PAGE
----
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FEATURE: Civil Society Reflects on Challenges for RtoP Post-Libya

To better understand the challenges posed for RtoP in the aftermath of the UN-mandated, NATO-led operation in Libya, we asked a few ICRtoP Member organizations from throughout the world to reflect and provide insight on the following questions:

  • Was the UN-mandated, NATO-led operation in Libya a step forward or a setback for the norm? What implications – positive and/or negative – does the Libya operation carry for RtoP moving forward?
  • What are the responsibilities of the international community as Libya transitions into the post-Gaddafi era? Despite the ending of the NATO mandate in Libya, should the international community continue to play a role in civilian protection?
  • Through an RtoP lens, what lessons can be learned from Libya for future cases where international action – whether non-coercive or coercive – is necessary to protect civilians?

The enlightening responses we received drew on the individual expertise of these ICRtoP Members, and brought in unique regional perspectives as well. Members who contributed were:

Rachel Gerber, Program Officer at The Stanley Foundation

Gus Miclat, Executive Director of Initiatives for International Dialogues

Robert Schütte, President of Genocide Alert

Jillian Siskind, President of Canadian Lawyers for International Human Rights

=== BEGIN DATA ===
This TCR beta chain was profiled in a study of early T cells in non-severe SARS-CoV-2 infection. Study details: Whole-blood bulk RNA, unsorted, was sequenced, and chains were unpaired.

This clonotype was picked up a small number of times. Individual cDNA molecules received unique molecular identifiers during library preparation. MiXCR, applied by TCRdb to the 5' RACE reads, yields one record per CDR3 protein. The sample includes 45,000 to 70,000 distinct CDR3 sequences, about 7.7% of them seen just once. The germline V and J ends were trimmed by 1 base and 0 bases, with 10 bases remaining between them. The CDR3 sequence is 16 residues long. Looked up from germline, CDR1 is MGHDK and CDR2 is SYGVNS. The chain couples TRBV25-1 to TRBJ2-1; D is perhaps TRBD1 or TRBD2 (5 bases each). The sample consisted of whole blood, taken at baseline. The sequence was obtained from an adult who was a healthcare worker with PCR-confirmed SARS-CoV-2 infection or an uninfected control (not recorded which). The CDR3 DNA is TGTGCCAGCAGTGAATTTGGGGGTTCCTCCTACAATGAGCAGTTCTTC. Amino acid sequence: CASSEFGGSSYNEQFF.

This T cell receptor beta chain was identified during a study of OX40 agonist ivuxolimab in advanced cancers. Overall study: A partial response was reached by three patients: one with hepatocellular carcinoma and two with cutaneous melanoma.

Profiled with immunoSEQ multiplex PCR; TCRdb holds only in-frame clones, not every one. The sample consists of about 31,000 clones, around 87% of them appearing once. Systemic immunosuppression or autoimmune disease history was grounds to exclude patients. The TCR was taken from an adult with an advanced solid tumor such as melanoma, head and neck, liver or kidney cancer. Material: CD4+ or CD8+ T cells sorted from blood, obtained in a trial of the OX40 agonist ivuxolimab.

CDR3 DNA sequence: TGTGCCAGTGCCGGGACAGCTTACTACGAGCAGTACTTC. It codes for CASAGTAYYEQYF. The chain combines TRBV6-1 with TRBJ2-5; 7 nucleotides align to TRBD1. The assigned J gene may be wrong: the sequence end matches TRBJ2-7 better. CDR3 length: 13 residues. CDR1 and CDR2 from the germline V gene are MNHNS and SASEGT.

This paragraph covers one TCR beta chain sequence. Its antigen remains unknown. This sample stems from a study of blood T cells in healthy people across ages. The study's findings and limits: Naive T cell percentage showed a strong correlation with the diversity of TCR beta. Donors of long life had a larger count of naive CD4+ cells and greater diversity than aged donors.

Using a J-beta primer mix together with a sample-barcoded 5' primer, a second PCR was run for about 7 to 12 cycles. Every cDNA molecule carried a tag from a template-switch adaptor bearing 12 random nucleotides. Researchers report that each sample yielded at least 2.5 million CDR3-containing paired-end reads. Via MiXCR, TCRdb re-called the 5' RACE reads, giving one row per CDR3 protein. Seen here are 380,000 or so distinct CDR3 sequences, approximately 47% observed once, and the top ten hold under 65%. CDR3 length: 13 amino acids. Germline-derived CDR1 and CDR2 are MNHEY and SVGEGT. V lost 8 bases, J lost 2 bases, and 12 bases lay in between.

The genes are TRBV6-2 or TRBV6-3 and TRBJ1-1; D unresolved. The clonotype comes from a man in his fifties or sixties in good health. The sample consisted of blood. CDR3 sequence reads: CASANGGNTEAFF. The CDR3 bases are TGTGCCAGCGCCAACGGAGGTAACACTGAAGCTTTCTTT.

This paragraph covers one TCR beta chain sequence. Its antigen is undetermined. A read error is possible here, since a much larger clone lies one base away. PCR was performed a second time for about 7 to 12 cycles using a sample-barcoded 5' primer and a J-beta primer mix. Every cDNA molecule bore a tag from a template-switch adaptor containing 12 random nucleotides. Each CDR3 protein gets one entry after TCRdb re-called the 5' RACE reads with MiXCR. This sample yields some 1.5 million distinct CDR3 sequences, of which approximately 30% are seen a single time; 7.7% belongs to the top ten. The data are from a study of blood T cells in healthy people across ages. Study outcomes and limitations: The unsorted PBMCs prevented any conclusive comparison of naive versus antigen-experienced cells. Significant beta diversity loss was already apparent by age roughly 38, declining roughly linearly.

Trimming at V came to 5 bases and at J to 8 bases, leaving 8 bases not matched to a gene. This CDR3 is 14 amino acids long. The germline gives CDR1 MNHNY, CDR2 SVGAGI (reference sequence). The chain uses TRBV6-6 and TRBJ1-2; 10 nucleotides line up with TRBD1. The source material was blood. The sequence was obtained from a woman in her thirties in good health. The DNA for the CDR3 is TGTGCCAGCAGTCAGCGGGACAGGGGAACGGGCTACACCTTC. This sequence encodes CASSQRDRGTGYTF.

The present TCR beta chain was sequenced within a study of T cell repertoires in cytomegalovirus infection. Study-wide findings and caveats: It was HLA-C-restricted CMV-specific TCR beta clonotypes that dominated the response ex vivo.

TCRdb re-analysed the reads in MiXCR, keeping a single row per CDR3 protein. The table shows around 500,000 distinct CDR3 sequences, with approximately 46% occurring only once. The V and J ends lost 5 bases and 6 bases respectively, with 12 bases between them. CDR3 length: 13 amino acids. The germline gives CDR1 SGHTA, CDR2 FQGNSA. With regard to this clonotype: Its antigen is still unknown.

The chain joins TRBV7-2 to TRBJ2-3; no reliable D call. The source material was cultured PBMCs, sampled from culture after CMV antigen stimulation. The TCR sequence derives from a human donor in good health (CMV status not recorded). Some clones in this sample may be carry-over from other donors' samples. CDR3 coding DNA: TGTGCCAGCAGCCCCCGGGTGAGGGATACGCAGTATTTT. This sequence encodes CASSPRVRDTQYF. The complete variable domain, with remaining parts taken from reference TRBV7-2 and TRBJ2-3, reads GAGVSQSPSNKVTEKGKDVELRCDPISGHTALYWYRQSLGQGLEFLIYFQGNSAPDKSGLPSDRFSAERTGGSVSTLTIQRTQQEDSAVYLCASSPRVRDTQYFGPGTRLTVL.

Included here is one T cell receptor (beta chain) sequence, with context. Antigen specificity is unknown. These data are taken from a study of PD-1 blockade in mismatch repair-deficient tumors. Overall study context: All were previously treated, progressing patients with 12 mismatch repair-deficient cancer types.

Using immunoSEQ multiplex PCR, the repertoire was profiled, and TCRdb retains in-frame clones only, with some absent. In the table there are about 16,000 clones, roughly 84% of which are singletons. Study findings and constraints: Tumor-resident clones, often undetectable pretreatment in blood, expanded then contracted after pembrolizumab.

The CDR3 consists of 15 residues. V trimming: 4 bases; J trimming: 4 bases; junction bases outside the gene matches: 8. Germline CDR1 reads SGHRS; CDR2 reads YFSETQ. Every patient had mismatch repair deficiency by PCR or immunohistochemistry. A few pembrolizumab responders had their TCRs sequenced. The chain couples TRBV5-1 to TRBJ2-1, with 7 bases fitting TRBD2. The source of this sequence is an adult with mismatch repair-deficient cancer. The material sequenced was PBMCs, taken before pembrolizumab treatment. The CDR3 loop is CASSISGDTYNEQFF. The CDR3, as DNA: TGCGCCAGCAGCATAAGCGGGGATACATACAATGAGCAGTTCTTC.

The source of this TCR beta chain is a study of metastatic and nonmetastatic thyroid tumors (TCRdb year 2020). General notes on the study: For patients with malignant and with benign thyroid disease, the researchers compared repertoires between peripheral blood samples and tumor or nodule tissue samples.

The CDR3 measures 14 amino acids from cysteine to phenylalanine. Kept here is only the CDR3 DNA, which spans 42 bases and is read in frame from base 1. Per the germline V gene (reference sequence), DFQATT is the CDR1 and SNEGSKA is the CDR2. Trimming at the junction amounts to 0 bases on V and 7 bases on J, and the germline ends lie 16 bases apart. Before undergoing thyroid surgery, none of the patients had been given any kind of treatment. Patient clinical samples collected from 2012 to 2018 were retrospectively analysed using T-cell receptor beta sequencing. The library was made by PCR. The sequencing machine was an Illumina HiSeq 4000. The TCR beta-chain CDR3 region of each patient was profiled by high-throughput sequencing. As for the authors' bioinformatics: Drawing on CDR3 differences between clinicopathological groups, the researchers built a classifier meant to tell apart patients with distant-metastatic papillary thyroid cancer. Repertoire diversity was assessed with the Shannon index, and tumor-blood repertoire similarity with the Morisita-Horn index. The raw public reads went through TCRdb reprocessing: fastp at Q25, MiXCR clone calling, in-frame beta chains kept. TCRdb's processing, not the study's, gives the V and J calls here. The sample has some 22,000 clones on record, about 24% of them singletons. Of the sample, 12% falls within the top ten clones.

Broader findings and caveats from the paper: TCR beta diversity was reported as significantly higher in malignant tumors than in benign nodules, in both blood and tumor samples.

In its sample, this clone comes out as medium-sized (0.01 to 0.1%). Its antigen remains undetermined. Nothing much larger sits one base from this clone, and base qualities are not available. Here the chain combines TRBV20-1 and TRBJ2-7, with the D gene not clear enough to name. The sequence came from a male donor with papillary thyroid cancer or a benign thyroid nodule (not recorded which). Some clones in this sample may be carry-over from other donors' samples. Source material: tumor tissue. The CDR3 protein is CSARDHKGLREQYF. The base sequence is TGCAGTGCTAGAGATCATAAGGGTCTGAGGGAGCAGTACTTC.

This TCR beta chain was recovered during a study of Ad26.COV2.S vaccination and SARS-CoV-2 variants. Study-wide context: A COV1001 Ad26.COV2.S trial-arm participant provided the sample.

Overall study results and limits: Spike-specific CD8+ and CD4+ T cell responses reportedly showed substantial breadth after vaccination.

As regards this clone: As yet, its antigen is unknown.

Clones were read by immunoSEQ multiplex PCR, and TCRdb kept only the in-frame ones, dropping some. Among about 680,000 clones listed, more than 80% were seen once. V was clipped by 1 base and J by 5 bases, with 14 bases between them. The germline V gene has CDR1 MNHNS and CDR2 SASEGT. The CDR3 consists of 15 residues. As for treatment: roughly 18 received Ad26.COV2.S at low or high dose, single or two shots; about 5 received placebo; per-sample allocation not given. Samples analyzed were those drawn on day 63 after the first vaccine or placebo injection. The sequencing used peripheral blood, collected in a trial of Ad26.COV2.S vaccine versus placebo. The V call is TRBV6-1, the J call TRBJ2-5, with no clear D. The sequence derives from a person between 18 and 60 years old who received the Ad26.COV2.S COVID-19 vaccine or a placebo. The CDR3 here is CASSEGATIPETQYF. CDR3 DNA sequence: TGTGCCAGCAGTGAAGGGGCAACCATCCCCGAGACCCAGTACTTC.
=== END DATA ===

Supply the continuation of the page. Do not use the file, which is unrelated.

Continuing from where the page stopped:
Sarah Teitt, Outreach Director and China Programme Coordinator for the Asia-Pacific Centre for the Responsibility to Protect

Dr. Robert Zuber of Global Action to Prevent War and Armed Conflict

The full post, “Civil Society Reflects on RtoP Post-Libya“, includes our review of the international response to the situation and analysis on its implications for RtoP, as well as the reflections on the challenges for the norm post-Libya by the individuals above.

We have also published a piece to mark the one-year anniversary of the first protests in Libya, which discusses the difficulties of the transition into the post-Gaddafi era.

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Filed under African Union, Arab League, CivSoc, Gulf Cooperation Council, Human Rights, International Criminal Court, Libya, National Transitional Council, Post-Conflict, Regional Orgs, RtoP, Security Council, Syria, UN

Syria Update: Council to Vote on Amended Draft Resolution Put “In Blue”

According to a Reuters report, the UN Security Council will meet on 4 February at 10:00 a.m. to vote on the most recent version of the joint Western-Arab state resolution, which was put “in blue” and circulated to national capitals on 2 February. The Council has debated the draft resolution (original version here) since 27 January.